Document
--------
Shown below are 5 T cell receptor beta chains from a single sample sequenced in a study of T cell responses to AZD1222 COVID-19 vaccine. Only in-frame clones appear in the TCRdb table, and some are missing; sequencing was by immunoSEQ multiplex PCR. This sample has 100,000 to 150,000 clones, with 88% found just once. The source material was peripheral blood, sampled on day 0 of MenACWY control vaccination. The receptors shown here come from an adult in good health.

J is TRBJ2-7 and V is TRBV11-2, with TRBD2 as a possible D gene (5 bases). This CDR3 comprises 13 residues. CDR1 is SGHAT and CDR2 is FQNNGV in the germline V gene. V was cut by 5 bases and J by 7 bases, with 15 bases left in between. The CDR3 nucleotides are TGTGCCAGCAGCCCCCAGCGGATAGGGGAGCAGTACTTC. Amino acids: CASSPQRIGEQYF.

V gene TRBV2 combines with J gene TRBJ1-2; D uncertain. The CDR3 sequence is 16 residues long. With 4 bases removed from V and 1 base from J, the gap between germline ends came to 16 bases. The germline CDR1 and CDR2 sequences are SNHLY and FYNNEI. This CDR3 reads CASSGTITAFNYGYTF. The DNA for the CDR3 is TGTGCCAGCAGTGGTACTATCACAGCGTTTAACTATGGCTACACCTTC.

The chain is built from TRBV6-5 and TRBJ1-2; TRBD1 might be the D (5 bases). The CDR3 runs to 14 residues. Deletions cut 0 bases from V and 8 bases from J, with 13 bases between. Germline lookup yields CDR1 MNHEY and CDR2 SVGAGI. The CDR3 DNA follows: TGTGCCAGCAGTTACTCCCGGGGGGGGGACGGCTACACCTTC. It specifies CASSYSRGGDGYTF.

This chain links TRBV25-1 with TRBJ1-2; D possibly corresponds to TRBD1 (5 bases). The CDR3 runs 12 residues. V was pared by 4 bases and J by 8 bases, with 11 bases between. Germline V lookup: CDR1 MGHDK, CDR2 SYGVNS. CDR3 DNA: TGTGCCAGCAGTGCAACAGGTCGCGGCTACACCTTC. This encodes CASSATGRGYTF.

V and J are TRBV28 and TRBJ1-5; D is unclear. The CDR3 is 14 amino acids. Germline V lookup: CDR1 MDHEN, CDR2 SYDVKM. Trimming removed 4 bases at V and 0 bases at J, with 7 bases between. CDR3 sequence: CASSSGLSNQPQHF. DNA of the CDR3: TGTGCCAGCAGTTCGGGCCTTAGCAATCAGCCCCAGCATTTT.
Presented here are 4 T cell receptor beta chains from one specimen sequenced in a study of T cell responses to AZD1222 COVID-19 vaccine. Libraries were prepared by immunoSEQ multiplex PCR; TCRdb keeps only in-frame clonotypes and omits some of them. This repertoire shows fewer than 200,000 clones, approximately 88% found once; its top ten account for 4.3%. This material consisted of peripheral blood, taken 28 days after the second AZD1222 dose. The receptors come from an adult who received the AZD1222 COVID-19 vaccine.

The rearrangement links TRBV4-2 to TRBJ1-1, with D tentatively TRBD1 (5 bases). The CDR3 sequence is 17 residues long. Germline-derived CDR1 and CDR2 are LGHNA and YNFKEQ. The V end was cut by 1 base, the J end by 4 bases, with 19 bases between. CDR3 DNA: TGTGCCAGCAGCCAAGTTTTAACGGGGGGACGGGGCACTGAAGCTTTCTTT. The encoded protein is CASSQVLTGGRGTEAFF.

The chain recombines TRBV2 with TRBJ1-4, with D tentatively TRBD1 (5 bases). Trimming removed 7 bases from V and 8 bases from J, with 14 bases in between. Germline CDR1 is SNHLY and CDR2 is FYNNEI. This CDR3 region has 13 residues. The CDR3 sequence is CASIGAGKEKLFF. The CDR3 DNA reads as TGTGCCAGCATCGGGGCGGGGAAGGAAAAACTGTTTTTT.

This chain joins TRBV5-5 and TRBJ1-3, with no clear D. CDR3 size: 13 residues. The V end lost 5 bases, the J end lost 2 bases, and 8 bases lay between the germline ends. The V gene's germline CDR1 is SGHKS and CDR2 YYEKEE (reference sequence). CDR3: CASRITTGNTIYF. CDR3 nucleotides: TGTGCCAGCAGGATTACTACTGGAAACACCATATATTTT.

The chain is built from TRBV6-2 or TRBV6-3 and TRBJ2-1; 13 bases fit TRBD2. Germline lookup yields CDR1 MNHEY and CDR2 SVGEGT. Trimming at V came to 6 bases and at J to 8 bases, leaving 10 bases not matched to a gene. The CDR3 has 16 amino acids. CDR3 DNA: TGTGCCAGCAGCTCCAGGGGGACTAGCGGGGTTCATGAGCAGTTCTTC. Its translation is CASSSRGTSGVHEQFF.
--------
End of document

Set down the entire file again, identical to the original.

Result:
Shown below are 5 T cell receptor beta chains from a single sample sequenced in a study of T cell responses to AZD1222 COVID-19 vaccine. Only in-frame clones appear in the TCRdb table, and some are missing; sequencing was by immunoSEQ multiplex PCR. This sample has 100,000 to 150,000 clones, with 88% found just once. The source material was peripheral blood, sampled on day 0 of MenACWY control vaccination. The receptors shown here come from an adult in good health.

J is TRBJ2-7 and V is TRBV11-2, with TRBD2 as a possible D gene (5 bases). This CDR3 comprises 13 residues. CDR1 is SGHAT and CDR2 is FQNNGV in the germline V gene. V was cut by 5 bases and J by 7 bases, with 15 bases left in between. The CDR3 nucleotides are TGTGCCAGCAGCCCCCAGCGGATAGGGGAGCAGTACTTC. Amino acids: CASSPQRIGEQYF.

V gene TRBV2 combines with J gene TRBJ1-2; D uncertain. The CDR3 sequence is 16 residues long. With 4 bases removed from V and 1 base from J, the gap between germline ends came to 16 bases. The germline CDR1 and CDR2 sequences are SNHLY and FYNNEI. This CDR3 reads CASSGTITAFNYGYTF. The DNA for the CDR3 is TGTGCCAGCAGTGGTACTATCACAGCGTTTAACTATGGCTACACCTTC.

The chain is built from TRBV6-5 and TRBJ1-2; TRBD1 might be the D (5 bases). The CDR3 runs to 14 residues. Deletions cut 0 bases from V and 8 bases from J, with 13 bases between. Germline lookup yields CDR1 MNHEY and CDR2 SVGAGI. The CDR3 DNA follows: TGTGCCAGCAGTTACTCCCGGGGGGGGGACGGCTACACCTTC. It specifies CASSYSRGGDGYTF.

This chain links TRBV25-1 with TRBJ1-2; D possibly corresponds to TRBD1 (5 bases). The CDR3 runs 12 residues. V was pared by 4 bases and J by 8 bases, with 11 bases between. Germline V lookup: CDR1 MGHDK, CDR2 SYGVNS. CDR3 DNA: TGTGCCAGCAGTGCAACAGGTCGCGGCTACACCTTC. This encodes CASSATGRGYTF.

V and J are TRBV28 and TRBJ1-5; D is unclear. The CDR3 is 14 amino acids. Germline V lookup: CDR1 MDHEN, CDR2 SYDVKM. Trimming removed 4 bases at V and 0 bases at J, with 7 bases between. CDR3 sequence: CASSSGLSNQPQHF. DNA of the CDR3: TGTGCCAGCAGTTCGGGCCTTAGCAATCAGCCCCAGCATTTT.
Presented here are 4 T cell receptor beta chains from one specimen sequenced in a study of T cell responses to AZD1222 COVID-19 vaccine. Libraries were prepared by immunoSEQ multiplex PCR; TCRdb keeps only in-frame clonotypes and omits some of them. This repertoire shows fewer than 200,000 clones, approximately 88% found once; its top ten account for 4.3%. This material consisted of peripheral blood, taken 28 days after the second AZD1222 dose. The receptors come from an adult who received the AZD1222 COVID-19 vaccine.

The rearrangement links TRBV4-2 to TRBJ1-1, with D tentatively TRBD1 (5 bases). The CDR3 sequence is 17 residues long. Germline-derived CDR1 and CDR2 are LGHNA and YNFKEQ. The V end was cut by 1 base, the J end by 4 bases, with 19 bases between. CDR3 DNA: TGTGCCAGCAGCCAAGTTTTAACGGGGGGACGGGGCACTGAAGCTTTCTTT. The encoded protein is CASSQVLTGGRGTEAFF.

The chain recombines TRBV2 with TRBJ1-4, with D tentatively TRBD1 (5 bases). Trimming removed 7 bases from V and 8 bases from J, with 14 bases in between. Germline CDR1 is SNHLY and CDR2 is FYNNEI. This CDR3 region has 13 residues. The CDR3 sequence is CASIGAGKEKLFF. The CDR3 DNA reads as TGTGCCAGCATCGGGGCGGGGAAGGAAAAACTGTTTTTT.

This chain joins TRBV5-5 and TRBJ1-3, with no clear D. CDR3 size: 13 residues. The V end lost 5 bases, the J end lost 2 bases, and 8 bases lay between the germline ends. The V gene's germline CDR1 is SGHKS and CDR2 YYEKEE (reference sequence). CDR3: CASRITTGNTIYF. CDR3 nucleotides: TGTGCCAGCAGGATTACTACTGGAAACACCATATATTTT.

The chain is built from TRBV6-2 or TRBV6-3 and TRBJ2-1; 13 bases fit TRBD2. Germline lookup yields CDR1 MNHEY and CDR2 SVGEGT. Trimming at V came to 6 bases and at J to 8 bases, leaving 10 bases not matched to a gene. The CDR3 has 16 amino acids. CDR3 DNA: TGTGCCAGCAGCTCCAGGGGGACTAGCGGGGTTCATGAGCAGTTCTTC. Its translation is CASSSRGTSGVHEQFF.